Well, it's been a few weeks since I've watched and analyzed NBC Nightly News, and my how the tables have turned.
Previously, I remember there being a segment or two during every show about the election, be it about the horse race, the tactics of the election or the controversies that each candidate found himself in. Despite the variety in coverage, NBC Nightly News at least acknowledged there were other news stories in the country. But last week? Not so much.
For example, Wednesday night's program literally dedicated half its time to the upcoming election. By, say, September's standards, this episode had a whole week's worth of election coverage. Most of the packages focused on the campaigning efforts of President Barack Obama and Governor Mitt Romney, with both men increasing the amount of time on the campaign trail.
President Obama's "blitz" -- which took him to seven different states in 48 hours, had him early vote and on The Tonight Show With Jay Leno -- was a focus of the program. A part of this effort to make his case to America, Mr. Obama spoke to Brian Williams.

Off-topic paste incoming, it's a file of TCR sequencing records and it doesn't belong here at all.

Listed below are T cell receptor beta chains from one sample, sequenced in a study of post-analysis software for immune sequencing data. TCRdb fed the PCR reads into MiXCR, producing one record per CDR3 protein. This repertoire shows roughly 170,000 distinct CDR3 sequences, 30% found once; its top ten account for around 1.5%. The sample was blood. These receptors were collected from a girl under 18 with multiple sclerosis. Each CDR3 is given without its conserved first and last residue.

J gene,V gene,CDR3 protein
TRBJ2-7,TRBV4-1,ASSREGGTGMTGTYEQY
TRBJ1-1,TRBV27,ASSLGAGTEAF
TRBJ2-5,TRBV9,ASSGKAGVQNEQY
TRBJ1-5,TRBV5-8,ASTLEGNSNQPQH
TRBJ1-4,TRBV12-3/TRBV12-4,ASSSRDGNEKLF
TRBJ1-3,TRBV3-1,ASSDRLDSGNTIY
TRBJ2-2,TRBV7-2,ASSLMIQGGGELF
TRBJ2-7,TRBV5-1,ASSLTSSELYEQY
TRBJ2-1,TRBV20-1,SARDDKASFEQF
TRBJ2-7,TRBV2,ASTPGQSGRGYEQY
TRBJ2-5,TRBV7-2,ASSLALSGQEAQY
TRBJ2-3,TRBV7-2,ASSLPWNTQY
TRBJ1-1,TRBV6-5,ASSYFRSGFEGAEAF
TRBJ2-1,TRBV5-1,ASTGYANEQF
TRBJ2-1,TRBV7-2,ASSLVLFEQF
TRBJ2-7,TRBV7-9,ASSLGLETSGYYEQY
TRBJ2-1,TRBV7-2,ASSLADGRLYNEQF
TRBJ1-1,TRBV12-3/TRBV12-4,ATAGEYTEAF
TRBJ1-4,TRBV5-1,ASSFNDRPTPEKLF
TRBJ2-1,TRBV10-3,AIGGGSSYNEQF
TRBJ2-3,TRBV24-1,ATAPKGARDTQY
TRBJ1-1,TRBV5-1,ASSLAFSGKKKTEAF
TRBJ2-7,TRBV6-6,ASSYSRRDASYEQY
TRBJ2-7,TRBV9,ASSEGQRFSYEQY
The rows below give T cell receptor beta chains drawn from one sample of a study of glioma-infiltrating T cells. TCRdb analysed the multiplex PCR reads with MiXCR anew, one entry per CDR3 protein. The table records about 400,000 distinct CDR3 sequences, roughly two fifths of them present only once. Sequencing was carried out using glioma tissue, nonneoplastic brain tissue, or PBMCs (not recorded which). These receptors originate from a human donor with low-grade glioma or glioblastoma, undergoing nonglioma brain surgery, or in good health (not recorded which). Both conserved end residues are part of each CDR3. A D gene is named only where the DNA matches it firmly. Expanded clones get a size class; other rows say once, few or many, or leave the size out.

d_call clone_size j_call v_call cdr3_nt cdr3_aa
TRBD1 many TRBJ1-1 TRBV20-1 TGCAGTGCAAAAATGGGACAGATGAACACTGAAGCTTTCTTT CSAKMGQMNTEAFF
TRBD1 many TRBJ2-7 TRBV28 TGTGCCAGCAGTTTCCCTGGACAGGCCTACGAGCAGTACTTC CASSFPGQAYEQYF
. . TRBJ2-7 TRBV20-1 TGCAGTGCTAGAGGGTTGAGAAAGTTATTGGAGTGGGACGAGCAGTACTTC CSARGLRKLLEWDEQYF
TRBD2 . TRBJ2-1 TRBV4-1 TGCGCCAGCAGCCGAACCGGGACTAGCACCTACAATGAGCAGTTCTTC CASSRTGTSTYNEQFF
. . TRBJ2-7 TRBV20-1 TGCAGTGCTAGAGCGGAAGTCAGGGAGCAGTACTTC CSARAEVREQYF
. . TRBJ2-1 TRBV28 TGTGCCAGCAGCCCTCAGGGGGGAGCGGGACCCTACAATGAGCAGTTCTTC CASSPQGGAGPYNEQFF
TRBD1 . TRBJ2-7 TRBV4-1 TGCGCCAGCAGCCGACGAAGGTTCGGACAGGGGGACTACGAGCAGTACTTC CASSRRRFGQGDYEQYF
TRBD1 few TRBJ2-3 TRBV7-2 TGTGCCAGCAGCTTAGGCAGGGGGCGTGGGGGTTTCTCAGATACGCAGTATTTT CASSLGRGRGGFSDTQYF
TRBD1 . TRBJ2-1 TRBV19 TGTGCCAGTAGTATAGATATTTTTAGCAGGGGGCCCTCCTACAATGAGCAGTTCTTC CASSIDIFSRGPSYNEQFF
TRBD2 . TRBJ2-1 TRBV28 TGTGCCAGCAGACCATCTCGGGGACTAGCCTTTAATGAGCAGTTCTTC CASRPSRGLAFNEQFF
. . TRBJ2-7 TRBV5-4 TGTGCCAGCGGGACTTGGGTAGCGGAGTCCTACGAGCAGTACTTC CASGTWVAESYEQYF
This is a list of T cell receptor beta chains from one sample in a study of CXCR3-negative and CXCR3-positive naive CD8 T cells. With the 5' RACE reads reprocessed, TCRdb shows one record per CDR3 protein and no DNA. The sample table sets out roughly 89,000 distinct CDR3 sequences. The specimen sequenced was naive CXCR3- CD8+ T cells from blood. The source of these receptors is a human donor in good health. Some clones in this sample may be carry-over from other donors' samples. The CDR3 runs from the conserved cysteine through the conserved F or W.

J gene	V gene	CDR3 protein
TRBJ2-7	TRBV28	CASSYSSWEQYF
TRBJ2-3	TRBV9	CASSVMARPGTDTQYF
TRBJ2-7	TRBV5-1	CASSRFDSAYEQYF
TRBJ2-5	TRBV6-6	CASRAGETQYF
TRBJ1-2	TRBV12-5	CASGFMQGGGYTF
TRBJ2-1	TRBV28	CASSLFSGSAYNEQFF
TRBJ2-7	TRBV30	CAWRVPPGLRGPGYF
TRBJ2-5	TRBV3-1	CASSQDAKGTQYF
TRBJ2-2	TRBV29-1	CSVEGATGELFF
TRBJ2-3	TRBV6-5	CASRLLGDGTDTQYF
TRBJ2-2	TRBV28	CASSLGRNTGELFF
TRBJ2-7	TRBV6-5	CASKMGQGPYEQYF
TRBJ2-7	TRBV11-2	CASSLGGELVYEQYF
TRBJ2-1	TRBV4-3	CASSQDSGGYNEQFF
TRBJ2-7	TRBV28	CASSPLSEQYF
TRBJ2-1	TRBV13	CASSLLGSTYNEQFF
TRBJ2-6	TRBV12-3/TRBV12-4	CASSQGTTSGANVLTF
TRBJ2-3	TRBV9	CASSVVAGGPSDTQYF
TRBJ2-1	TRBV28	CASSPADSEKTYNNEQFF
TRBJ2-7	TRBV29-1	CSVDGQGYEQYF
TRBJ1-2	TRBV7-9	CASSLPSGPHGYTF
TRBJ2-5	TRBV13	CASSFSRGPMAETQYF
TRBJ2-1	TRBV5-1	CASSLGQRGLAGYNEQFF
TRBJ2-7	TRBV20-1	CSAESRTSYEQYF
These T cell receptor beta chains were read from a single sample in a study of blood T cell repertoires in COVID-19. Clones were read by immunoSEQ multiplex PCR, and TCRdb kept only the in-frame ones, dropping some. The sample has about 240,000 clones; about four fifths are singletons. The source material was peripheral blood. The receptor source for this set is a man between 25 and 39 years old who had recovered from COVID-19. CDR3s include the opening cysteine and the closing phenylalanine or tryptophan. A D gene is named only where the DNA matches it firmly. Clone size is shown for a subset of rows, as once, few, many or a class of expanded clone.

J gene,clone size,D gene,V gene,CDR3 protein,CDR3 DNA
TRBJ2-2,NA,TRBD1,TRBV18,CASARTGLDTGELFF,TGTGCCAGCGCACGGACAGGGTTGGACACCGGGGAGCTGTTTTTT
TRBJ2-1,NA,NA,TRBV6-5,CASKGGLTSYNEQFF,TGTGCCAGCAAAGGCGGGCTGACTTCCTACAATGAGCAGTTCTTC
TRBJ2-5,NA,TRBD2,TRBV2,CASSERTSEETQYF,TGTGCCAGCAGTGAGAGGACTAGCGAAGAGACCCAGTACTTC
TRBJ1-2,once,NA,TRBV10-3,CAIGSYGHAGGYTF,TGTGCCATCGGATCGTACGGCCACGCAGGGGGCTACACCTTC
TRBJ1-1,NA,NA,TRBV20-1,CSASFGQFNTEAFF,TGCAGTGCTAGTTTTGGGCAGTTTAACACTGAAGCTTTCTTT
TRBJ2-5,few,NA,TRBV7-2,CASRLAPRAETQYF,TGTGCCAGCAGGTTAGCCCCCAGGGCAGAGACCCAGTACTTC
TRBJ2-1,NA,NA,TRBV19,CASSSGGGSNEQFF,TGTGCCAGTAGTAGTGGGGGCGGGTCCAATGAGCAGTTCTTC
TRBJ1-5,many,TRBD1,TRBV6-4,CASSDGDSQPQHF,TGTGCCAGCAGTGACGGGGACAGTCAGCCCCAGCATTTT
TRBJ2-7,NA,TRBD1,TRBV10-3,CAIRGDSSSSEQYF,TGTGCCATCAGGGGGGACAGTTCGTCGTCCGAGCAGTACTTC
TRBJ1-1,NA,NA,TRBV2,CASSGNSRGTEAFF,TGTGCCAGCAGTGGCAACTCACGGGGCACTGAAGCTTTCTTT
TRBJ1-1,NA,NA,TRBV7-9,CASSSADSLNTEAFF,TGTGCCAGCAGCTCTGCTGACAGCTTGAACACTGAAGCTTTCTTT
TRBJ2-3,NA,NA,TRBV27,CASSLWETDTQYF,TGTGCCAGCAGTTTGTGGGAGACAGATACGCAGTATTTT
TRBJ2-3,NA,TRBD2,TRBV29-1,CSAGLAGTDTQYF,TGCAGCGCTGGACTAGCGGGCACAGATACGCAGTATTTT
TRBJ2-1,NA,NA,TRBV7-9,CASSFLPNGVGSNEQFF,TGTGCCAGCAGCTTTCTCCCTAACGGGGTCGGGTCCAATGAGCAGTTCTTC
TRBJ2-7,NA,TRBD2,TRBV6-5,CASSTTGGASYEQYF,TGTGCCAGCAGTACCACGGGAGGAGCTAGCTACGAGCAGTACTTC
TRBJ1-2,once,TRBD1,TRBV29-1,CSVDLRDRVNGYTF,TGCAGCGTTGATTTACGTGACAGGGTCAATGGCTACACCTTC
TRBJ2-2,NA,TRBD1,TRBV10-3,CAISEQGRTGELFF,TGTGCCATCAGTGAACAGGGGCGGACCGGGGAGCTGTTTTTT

Personally, I love Brian Williams as an interviewer. He's tough, but respectful, which is vital when talking to someone as high as the President or a candidate for president. This interview focused on the dead heat that this election has found itself in and President Obama's efforts, which some see as desperate. He also pressed the President on his relationship with Romney, which many have observed to be one of general disdain and tolerance.
Another well done package focused on our very own state of Ohio. Once again, the Buckeye State is supposedly going to decide the election, and both campaigns know this. One-fifth of the advertising budget has gone to Ohio.
I always knew Ohio was a big player in the election, but I never really knew why. What makes us a swing state? According to a political scientist in this video, it's because we are a sampling of the United States as a whole, which is interesting to me.
I also liked how this package asked the question on whether or not the barrage of ads affect Ohioans, which apparently they don't. And I've experienced this. When every other commercial is for a presidential candidate and often say clashing things, you just don't believe them and ignore them.